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Did asteroid wipe out America’s first people?

Did asteroid wipe out America’s first people?

Did asteroid wipe out America’s first people?
New evidence suggests extraterrestrial cause for disappearance of Clovis culture
May 17, 2007

An asteroid may have caused the near-extinction of North America’s first humans, argues a series of studies to be presented May 24, at the American Geophysical Union’s meeting in Acapulco, Mexico. Nature reports that while the theory has been discounted in the past, new research suggests that an comet or asteroid could have exploded above or on the northern ice cap some 13,000 years ago, plunging regional temperatures to plunge for the next 1000 years. The theory would also help explain the disappearance of the continent’s large mammals, including woolly mammoths, American lions, and the saber tooth tiger.

“The magnitude of this discovery is so important,” Nature quotes James Kennett, a palaeoceanographer at the University of California, Santa Barbara (UCSB), as saying. “It explains three of the highest-debated controversies of recent decades.”

The article says that the presentations will certainly be controversial since leading hypotheses already explain various occurrences during the period.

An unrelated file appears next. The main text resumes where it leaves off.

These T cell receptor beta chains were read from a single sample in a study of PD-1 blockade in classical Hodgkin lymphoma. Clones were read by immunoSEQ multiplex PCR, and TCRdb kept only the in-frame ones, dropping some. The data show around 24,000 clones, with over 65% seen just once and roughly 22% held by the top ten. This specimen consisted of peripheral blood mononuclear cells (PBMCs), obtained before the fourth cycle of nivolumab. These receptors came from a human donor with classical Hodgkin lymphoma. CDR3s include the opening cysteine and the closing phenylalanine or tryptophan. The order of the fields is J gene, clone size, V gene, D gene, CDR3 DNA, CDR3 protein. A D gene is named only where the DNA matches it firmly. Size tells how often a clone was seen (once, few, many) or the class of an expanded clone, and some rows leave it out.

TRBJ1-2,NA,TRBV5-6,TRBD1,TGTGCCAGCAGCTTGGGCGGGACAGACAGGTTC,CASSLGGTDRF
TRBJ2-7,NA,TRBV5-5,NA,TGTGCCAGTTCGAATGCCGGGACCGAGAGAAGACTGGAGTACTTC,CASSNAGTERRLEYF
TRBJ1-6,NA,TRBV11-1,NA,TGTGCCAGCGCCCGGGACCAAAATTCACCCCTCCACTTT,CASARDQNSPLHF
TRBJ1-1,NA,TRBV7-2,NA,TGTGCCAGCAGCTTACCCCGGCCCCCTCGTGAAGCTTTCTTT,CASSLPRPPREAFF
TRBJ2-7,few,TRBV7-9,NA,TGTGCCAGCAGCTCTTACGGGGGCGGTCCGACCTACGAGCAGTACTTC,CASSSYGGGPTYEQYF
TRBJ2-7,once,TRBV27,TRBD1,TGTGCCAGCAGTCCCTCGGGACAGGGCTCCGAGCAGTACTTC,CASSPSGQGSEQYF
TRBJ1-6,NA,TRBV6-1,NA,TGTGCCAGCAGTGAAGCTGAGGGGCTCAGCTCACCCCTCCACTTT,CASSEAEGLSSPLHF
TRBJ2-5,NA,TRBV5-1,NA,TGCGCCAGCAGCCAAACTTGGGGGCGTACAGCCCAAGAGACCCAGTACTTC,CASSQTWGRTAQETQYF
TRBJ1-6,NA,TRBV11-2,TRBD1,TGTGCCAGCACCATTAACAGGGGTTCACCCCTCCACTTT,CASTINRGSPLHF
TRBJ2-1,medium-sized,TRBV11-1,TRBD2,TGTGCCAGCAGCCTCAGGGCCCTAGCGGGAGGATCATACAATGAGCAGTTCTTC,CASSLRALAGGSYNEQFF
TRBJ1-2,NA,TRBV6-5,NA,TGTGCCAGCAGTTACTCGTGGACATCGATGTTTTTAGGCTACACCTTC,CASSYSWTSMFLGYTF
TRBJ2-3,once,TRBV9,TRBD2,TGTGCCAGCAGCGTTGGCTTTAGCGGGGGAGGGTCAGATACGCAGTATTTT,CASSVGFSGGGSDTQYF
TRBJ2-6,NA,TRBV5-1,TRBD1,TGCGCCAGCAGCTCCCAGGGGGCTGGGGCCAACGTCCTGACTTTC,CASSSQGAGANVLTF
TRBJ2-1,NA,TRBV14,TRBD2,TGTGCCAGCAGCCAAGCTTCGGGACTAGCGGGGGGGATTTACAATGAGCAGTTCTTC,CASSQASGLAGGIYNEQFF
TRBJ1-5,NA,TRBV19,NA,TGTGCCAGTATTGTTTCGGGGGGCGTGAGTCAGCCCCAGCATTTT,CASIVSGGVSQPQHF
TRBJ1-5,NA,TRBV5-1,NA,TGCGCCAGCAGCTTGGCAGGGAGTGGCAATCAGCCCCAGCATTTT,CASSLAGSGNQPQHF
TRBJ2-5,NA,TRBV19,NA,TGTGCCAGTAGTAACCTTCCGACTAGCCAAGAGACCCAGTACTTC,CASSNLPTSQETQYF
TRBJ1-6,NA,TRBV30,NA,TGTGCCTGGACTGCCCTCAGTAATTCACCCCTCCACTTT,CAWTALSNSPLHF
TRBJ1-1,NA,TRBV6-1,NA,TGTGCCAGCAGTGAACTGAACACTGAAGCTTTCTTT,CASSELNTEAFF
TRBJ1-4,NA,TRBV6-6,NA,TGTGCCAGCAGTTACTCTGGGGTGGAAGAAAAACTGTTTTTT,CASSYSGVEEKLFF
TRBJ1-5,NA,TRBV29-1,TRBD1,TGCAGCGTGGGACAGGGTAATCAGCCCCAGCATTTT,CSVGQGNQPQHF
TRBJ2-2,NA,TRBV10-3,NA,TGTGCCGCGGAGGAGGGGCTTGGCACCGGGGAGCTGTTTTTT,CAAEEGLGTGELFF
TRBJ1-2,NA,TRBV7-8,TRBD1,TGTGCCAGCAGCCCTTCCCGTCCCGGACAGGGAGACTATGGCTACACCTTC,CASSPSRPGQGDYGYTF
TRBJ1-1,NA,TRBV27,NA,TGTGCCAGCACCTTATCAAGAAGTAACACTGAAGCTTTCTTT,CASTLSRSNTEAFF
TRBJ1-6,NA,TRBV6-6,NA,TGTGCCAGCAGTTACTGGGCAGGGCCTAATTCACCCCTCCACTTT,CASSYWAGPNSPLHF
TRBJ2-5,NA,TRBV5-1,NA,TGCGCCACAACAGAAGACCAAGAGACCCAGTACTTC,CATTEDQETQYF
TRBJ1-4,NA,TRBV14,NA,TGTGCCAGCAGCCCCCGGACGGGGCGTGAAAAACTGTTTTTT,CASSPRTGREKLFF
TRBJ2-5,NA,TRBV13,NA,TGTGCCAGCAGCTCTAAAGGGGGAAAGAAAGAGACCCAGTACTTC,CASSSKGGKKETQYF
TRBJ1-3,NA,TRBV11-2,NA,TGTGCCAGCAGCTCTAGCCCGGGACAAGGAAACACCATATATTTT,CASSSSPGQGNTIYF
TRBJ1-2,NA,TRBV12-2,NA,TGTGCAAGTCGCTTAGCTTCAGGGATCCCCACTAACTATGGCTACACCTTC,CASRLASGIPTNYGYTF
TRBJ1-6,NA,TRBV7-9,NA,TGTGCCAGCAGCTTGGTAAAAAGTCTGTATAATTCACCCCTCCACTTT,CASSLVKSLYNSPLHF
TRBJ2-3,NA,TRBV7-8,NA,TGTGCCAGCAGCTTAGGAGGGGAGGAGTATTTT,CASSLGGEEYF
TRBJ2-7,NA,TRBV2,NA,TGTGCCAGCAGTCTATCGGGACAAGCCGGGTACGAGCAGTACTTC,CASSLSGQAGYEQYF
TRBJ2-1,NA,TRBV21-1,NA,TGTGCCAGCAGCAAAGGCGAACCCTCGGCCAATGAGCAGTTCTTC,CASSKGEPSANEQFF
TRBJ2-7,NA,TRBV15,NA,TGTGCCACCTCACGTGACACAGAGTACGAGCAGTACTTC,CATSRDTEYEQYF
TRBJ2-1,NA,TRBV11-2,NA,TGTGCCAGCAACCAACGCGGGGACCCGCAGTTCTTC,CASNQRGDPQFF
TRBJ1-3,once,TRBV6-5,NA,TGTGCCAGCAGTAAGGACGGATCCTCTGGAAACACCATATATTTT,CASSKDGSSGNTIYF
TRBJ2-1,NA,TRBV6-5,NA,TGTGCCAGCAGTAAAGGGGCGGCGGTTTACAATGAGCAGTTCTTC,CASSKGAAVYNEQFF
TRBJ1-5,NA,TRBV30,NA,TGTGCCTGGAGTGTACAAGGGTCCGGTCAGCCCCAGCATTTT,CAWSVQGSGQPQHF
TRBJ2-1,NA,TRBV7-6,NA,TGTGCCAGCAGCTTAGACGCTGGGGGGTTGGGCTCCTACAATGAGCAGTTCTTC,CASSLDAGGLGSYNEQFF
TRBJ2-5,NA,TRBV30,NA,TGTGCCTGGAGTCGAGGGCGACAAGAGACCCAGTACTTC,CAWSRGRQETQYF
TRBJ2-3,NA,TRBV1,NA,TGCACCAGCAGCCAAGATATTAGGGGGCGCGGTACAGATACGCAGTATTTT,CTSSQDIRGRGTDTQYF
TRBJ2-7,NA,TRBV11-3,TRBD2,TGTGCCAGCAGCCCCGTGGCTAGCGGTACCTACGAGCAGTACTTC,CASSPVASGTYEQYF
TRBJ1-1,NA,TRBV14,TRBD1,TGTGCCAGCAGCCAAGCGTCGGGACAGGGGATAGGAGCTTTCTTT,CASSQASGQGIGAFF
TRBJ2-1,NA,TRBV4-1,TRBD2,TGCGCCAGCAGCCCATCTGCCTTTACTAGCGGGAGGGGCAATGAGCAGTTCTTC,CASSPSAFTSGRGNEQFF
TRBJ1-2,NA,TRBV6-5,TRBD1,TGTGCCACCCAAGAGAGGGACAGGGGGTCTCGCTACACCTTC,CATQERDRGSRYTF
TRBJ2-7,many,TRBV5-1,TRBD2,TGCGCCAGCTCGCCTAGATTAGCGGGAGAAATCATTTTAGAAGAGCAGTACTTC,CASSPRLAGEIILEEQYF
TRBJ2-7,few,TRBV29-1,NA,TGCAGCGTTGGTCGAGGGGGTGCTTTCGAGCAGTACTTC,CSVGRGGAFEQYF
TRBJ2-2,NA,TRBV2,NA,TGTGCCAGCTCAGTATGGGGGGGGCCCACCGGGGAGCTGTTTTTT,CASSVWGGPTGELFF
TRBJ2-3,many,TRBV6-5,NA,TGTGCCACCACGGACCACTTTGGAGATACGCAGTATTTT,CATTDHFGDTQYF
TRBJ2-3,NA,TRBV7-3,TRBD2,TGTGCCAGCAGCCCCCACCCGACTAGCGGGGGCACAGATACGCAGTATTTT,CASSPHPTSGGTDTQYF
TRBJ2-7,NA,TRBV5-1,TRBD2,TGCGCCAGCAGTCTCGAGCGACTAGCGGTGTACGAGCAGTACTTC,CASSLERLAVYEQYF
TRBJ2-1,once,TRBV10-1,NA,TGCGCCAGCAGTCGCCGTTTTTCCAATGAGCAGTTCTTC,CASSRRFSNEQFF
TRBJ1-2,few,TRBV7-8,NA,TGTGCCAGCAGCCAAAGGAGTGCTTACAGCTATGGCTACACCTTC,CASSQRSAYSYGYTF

“A change in ocean circulation is generally thought to have brought about the onset of the millennium-long cooling, which is known as the Younger Dryas. This cooling might, in turn, have caused the Clovis hunters to disappear. And, if they had not previously been killed by disease or hunted to extinction, the big prehistoric beasts may also have been doomed by this change in climate,” writes Rex Dalton, author of the Nature article.

The new evidence for the cosmic turn of events “comes in the form of geochemical analysis of sedimentary layers at 25 archaeological sites across North America – 9 of them Clovis,” Dalton continues. “Certain features of the layers, say the team, suggest that they contain debris formed by an extraterrestrial impact. These include spherules of glass and carbon, and amounts of the element iridium said to be too high to have originated on Earth. In addition, the rocks contain black layers of carbonized material, which the team says are the remains of wildfires that swept across the continent after the impact.”

CITATION: Rex Dalton. (2007) Blast in the past? Nature MAY 16, 2007

This article is based on a news release from the University of East Anglia

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